By Julie Johansen
The Aug. 23 meeting of the Emery School Board was for further discussion on four items of concern. All board members were present, including student board member Kallee Lake, superintendent Ryan Maughan and business administrator Jackie Allred. Those items for consideration were boys’ volleyball at Emery High, national archery in schools, transportation funding and a school safety update.
Discussion on boys’ volleyball at Emery High was led by Principal Steven Gordon and Athletic Director Jake Atwood. The Utah High School Activities Association has created a Southern and Northern 3A division, but there are currently only nine 3A high schools with committed boys’ volleyball teams.
One concern is having enough athletes for existing spring boys’ sports, especially with not having a current feeder program from the middle schools. Some suggested solutions included allowing students to attend high schools where the sport is offered or having an open gym program during the spring to see if there are enough athletes interested to start a program. The financial impact of offering another sport was also discussed. Further discussion is planned for the October meeting, giving time for those involved to study all the facts with this requested addition.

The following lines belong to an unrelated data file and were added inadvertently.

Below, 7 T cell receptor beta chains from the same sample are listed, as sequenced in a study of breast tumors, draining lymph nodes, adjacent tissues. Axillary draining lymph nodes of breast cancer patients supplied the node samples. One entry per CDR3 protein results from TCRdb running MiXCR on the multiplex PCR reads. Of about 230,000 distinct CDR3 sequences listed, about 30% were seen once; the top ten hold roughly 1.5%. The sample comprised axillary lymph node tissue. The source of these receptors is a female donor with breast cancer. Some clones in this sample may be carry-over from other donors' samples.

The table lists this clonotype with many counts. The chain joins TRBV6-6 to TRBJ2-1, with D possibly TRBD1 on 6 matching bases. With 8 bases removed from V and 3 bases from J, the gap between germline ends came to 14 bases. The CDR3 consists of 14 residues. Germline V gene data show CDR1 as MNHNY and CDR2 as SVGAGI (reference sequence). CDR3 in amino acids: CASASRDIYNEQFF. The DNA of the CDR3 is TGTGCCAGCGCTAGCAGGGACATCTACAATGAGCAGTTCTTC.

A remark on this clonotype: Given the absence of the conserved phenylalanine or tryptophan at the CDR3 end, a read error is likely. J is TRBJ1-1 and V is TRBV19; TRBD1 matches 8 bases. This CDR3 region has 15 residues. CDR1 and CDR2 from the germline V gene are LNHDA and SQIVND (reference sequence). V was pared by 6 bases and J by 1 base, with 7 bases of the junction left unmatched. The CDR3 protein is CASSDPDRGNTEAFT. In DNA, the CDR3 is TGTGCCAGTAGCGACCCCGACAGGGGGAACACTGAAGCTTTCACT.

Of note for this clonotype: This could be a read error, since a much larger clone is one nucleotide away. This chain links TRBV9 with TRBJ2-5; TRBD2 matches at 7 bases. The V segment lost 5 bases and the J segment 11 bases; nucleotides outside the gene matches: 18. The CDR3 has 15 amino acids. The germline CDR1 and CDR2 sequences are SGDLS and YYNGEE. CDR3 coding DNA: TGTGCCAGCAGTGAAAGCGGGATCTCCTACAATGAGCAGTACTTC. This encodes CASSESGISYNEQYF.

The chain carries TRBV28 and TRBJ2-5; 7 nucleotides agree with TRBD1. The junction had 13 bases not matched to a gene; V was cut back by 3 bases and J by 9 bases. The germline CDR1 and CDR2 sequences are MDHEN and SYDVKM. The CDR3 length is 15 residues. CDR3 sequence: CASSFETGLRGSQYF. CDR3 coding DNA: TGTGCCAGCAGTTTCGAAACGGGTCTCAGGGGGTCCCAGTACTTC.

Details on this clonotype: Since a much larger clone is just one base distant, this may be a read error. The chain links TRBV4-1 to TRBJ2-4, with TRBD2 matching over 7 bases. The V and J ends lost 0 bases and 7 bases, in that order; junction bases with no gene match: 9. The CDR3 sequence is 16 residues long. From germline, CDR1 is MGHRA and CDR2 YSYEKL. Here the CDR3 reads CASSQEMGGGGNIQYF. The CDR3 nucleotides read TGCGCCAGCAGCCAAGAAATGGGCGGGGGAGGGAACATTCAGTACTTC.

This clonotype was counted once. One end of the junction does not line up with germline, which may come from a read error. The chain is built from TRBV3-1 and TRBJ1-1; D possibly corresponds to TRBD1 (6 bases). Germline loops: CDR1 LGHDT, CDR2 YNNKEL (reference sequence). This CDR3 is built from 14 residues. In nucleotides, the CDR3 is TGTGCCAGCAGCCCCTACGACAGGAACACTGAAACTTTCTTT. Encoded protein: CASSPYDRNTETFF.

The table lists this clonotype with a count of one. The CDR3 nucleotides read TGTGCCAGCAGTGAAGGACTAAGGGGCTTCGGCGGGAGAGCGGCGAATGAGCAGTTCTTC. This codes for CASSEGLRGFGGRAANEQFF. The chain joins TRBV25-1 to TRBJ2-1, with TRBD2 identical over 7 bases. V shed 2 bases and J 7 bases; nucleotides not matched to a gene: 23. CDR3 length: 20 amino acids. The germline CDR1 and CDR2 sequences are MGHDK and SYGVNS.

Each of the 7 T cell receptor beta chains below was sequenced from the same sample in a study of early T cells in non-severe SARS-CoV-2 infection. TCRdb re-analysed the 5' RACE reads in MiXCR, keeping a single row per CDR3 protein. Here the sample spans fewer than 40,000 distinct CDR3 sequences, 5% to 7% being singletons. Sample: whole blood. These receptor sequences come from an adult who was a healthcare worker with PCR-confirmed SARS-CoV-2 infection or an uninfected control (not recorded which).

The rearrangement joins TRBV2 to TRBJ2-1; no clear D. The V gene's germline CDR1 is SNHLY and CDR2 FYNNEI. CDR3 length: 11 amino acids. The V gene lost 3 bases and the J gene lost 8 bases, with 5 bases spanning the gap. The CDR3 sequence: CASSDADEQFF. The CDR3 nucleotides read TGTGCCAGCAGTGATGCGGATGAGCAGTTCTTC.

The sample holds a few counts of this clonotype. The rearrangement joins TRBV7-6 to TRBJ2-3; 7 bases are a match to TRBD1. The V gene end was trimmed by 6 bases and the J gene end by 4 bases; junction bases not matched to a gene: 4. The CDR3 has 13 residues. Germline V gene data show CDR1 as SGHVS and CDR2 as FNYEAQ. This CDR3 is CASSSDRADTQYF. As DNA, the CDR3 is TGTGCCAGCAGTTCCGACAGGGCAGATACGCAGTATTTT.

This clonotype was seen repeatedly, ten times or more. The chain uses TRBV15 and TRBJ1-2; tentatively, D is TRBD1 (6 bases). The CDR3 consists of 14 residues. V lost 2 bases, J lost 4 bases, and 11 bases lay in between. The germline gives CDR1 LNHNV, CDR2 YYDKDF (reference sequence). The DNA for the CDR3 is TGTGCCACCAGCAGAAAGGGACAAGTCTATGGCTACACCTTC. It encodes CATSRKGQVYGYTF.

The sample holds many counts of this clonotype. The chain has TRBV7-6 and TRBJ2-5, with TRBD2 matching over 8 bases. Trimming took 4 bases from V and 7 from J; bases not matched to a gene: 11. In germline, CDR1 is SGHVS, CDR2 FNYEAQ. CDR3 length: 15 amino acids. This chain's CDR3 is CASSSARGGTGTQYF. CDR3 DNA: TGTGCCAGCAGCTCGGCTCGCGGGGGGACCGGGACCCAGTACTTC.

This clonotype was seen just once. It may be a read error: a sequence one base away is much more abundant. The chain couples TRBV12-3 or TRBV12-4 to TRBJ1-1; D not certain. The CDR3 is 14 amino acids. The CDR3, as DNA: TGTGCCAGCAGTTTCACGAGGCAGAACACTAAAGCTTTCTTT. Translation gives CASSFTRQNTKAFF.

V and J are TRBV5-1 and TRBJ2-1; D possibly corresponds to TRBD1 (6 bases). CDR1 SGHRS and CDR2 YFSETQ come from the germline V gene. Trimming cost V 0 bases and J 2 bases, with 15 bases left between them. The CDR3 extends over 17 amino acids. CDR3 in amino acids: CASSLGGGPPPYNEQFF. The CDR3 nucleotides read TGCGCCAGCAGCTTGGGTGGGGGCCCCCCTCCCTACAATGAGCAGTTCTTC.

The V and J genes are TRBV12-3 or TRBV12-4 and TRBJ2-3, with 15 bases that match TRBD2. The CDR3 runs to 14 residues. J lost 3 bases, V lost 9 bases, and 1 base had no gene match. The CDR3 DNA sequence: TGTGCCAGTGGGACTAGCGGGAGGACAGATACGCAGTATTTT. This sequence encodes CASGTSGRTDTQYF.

Huntington Elementary School Principal Jody Carter also proposed a new archery program. Archery is an activity that helps many students that aren’t involved in other sports have an opportunity to participate. Transportation for early morning practices would be a barrier to consider. Data and documentation for positive results from archery participation was presented.
Allred and Tracy Rowley, Emery School District Transportation Supervisor, explained the state’s formula for transportation funding through reimbursing actual costs in miles and minutes. The state’s guidelines indicates that the district would be eligible for 3.17 mechanics, but only one is currently employed. The efficiency ration is affected by to-and-from miles and minutes. Additional discussion was held on wage rates and possible benefits.
Finally, House Bill 61 was discussed, which states that each school is responsible to appoint a School Safety Supervisor, complete a threat assessment and enter a grant request by Sept. 15 that will address the weakness of the schools. Rural schools are given priority in this grant funding. Emery County Sheriff Tyson Huntington explained the trainings and efforts in his office, stating that the office is willing and able to help the school district with safety at every level.